A Painful Route Canal
The real problems Americans are facing – like unemployment, costly medical expenses, bankruptcies, and foreclosures, for example – no longer appear in mainstream media stories because of the emphasis, and ink, being devoted to covering the Panama Canal expansion project.
We’re being told by all the loud voices that by 2014 all links in our East Coast and Gulf Coast transportation supply chain must be prepared for the tremendous influx of goods coming through the new and improved (and expensive) canal on the leviathans now being built in foreign shipyards.
If the major networks and newspapers are saying so, and there are no contradictory stories, it must be true. Right? Wrong.
The real problem is that issues that give the lie to the Panama Canal promoters are dutifully kept under wraps. The truth is that information that does not support the garbage being fed to Americans is being pushed aside. What do you suppose attentive folks would think about the Canal project if the following stories were carried alongside the Panama Canal reports:
– Miami & London, May 24, 2012 – “The tide has begun to turn on the flow of manufacturing jobs from the U.S. to China and other low-cost countries, according to a new study from The Hackett Group, Inc. (NASDAQ: HCKT).
“According to published reports, many large companies have made public plans to reshore portions of their manufacturing to the U.S. over the past two years, including Caterpillar, Nissan, NCR, Yamaha, Ford, and Electrolux. Earlier this year, both Boeing and GE said they were committed to moving parts of their offshore manufacturing capabilities back to the U.S.” –
– The Journal of Commerce Online, June 5, 2012 – “Alphaliner: Most Container Lines to See Second Quarter losses” – “The majority of ocean container carriers will lose money in the second quarter following their failure to fully implement rate hikes in May and June, Alphaliner says … According to the analyst, the figures were the worst for the industry since 2009.” –
– The Journal of Commerce Online, June 5, 2012 – “Global Port Tracker Forecasts Deeper European Recession” – “The slowdown in container volumes handled by ports in northern Europe indicates the continent may be slipping into a deeper recession than anticipated, according to the latest North Europe Global Port Tracker.
“‘There is little, if any, growth compared to 2011, and by the end of the third quarter we are predicting volumes to begin to enter a more serious downturn,’ said Ben Hackett, of Hackett Associates …
“The report said European trade would be hit even harder than expected if this trend continues.” –
– The Journal of Commerce Online, June 5, 2012 – “US Container Imports Fell 2 Percent in April” – “U.S. containerized imports in April fell 2 percent from a year earlier as slowing economic growth reduced demand for consumer goods such as footwear and clothing …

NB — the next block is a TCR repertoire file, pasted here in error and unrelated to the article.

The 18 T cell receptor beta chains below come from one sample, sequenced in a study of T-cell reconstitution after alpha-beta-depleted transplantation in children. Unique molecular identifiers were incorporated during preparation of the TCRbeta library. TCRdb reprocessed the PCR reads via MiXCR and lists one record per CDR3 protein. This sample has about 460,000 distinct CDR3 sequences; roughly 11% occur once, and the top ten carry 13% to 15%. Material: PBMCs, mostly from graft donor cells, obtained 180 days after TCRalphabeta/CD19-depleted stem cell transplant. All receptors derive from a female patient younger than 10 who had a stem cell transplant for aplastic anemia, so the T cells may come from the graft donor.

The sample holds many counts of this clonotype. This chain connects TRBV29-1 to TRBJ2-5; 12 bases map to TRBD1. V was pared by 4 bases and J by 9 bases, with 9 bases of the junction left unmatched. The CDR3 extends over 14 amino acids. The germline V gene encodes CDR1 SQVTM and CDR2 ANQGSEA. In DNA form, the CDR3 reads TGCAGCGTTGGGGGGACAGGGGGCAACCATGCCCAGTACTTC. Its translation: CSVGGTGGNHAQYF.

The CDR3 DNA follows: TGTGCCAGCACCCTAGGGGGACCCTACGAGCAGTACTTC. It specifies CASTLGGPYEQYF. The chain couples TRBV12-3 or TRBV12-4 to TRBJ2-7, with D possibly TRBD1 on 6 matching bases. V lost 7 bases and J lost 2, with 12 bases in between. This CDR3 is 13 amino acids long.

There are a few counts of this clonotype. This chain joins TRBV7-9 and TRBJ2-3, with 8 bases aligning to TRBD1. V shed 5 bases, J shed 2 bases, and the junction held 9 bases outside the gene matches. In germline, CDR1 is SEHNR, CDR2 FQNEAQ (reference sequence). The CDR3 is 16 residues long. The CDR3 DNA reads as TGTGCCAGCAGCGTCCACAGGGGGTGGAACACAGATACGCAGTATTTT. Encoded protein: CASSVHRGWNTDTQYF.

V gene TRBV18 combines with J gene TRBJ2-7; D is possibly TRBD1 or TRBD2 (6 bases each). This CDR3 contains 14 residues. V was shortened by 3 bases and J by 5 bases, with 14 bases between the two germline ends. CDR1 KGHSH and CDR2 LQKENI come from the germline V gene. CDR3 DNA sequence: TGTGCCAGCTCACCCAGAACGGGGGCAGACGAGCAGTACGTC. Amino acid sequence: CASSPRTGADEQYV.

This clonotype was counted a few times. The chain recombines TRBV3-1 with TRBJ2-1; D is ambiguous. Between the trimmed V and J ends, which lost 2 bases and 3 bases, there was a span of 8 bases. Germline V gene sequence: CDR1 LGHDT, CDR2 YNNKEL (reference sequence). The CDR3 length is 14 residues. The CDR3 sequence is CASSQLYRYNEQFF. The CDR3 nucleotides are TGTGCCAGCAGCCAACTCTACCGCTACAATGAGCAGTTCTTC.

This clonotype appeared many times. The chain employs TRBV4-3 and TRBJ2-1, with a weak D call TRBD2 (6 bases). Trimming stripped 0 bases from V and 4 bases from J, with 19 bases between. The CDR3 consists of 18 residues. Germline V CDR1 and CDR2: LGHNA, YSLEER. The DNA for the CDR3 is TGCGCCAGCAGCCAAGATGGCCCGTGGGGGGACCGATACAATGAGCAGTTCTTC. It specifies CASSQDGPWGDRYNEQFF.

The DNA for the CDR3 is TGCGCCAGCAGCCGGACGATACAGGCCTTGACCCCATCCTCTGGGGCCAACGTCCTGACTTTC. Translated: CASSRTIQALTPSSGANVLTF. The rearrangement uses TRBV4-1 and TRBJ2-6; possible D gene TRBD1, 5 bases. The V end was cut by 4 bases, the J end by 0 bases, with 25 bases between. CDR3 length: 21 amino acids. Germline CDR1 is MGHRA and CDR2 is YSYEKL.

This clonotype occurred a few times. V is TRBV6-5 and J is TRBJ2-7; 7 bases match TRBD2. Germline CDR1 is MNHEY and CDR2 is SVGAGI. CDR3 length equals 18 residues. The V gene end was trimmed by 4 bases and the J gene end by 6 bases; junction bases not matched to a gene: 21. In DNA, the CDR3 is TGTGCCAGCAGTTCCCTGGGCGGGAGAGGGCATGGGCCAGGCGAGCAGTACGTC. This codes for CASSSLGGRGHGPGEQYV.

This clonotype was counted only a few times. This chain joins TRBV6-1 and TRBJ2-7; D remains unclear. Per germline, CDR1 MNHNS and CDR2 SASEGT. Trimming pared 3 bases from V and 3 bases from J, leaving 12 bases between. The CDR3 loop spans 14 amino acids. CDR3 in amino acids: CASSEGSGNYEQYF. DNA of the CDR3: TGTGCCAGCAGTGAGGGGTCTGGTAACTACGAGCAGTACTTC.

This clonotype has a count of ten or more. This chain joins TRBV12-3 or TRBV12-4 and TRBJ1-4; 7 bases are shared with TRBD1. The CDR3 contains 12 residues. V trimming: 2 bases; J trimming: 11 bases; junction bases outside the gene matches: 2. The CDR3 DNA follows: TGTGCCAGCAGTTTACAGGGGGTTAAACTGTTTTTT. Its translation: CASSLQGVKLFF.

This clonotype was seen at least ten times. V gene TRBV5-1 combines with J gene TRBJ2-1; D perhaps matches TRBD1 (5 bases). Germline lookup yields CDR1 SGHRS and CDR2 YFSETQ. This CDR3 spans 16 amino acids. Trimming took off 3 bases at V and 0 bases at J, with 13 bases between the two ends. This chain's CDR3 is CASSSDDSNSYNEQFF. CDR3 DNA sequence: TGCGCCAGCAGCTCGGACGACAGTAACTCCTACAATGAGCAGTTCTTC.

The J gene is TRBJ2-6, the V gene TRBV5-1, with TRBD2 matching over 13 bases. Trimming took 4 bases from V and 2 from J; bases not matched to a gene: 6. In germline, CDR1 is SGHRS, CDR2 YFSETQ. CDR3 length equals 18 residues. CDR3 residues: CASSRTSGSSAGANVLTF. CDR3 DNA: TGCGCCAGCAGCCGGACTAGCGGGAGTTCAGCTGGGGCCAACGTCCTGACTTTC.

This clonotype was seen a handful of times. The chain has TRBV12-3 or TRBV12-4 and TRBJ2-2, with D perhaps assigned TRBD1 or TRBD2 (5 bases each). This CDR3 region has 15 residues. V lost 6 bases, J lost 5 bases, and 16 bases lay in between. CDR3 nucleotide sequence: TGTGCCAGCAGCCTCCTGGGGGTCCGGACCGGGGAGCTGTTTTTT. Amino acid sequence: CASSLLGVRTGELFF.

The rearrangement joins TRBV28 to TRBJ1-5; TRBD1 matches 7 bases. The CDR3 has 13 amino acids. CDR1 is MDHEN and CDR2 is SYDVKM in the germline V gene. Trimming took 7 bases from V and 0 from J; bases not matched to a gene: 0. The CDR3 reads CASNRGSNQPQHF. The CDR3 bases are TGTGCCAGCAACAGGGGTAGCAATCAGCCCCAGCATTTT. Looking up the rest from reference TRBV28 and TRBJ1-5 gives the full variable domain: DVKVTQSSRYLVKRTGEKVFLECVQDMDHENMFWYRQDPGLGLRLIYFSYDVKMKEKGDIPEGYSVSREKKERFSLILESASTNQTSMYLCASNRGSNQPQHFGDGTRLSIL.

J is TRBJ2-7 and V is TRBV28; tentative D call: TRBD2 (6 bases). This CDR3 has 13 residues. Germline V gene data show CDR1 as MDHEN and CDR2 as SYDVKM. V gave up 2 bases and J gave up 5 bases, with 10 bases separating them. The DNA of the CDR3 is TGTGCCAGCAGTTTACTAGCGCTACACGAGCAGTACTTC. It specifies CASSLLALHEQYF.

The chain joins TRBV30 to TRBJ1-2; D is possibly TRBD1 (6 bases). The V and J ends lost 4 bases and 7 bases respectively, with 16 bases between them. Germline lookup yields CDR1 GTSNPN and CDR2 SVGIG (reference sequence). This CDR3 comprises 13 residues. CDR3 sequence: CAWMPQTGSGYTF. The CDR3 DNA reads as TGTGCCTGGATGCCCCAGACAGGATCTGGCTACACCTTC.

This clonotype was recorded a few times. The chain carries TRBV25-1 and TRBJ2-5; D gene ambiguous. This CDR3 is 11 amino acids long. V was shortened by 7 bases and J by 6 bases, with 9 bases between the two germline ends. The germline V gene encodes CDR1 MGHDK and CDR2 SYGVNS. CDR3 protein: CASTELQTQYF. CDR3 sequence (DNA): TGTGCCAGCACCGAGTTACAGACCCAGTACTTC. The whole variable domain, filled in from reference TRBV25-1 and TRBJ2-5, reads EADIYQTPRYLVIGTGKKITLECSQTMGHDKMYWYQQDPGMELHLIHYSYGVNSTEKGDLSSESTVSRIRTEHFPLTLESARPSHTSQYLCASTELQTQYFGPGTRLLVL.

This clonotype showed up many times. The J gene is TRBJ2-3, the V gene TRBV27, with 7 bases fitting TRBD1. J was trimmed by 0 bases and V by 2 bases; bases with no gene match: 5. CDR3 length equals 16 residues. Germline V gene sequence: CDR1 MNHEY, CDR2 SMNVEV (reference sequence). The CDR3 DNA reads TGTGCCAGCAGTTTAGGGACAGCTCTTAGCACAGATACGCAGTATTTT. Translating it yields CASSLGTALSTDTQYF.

“‘It appears retailers are keeping inventories of footwear and apparel ultra lean as the economy loses momentum and employers reduce hiring,’ said Journal of Commerce Economist Mario O. Moreno.” –
– The Journal of Commerce Online, June 21, 2012 – “Air France-KLM Plans Major Layoffs by 2013” – “Air France-KLM outlined its plans to lay off more than 5,000 of its French work force by the end of 2013 in a bid to cut costs by $ 2.5 billion a year and return to profitability …
“Air France Cargo is currently reducing its exposure to the weakening Chinese market – it stopped freighter service to Shanghai – and is refocusing on West Africa, the Indian Ocean, North America, Mexico and Japan.” –
– The Journal of Commerce Online, June 25, 2012 – “OOCL Suspends Trans-Atlantic Shuttle” – “OOCL said it is suspending until further notice the Atlantic Express Shuttle that it operates in a vessel-sharing alliance with Hapag-Lloyd between Hamburg, Antwerp and New York … Many carriers have added capacity to the trans-Atlantic since the beginning of the year, which has led to overcapacity at a time when European demand for U.S. exports is depressed by recession.” –
After reading the above reports could there be the slightest doubt that the world’s economy is continuing its steady decline, and that there is no possibility of a turnaround of any kind? And is there any justification for maritime and transportation con-men to be advocating the expenditure of billions of dollars for U.S. port expansion and dredging projects as a result of the widening of the Panama Canal? Now hear this:
– Port Technology, March 26, 2012 – “SPA awards $ 43 million contract for additional work at new Charleston terminal.” –
– Port Technology, June 27, 2012 – “New GPA Chairman makes $ 652 million Savannah Harbor Expansion Project his top priority.” –
– Port Technology, June 27, 2012 – “Congressman unveils bill to prepare 2,320-mile Mississippi River waterway for Panama Canal Expansion.” –
Guess who’ll be asked to come up with all this money? That’s right. You, the American taxpayer. Giant container ships delivering Chinese goods will be non-existent. Only the giant scam is reality. Unemployed folks will have taken the bait, however, and the con-men will have taken their cut.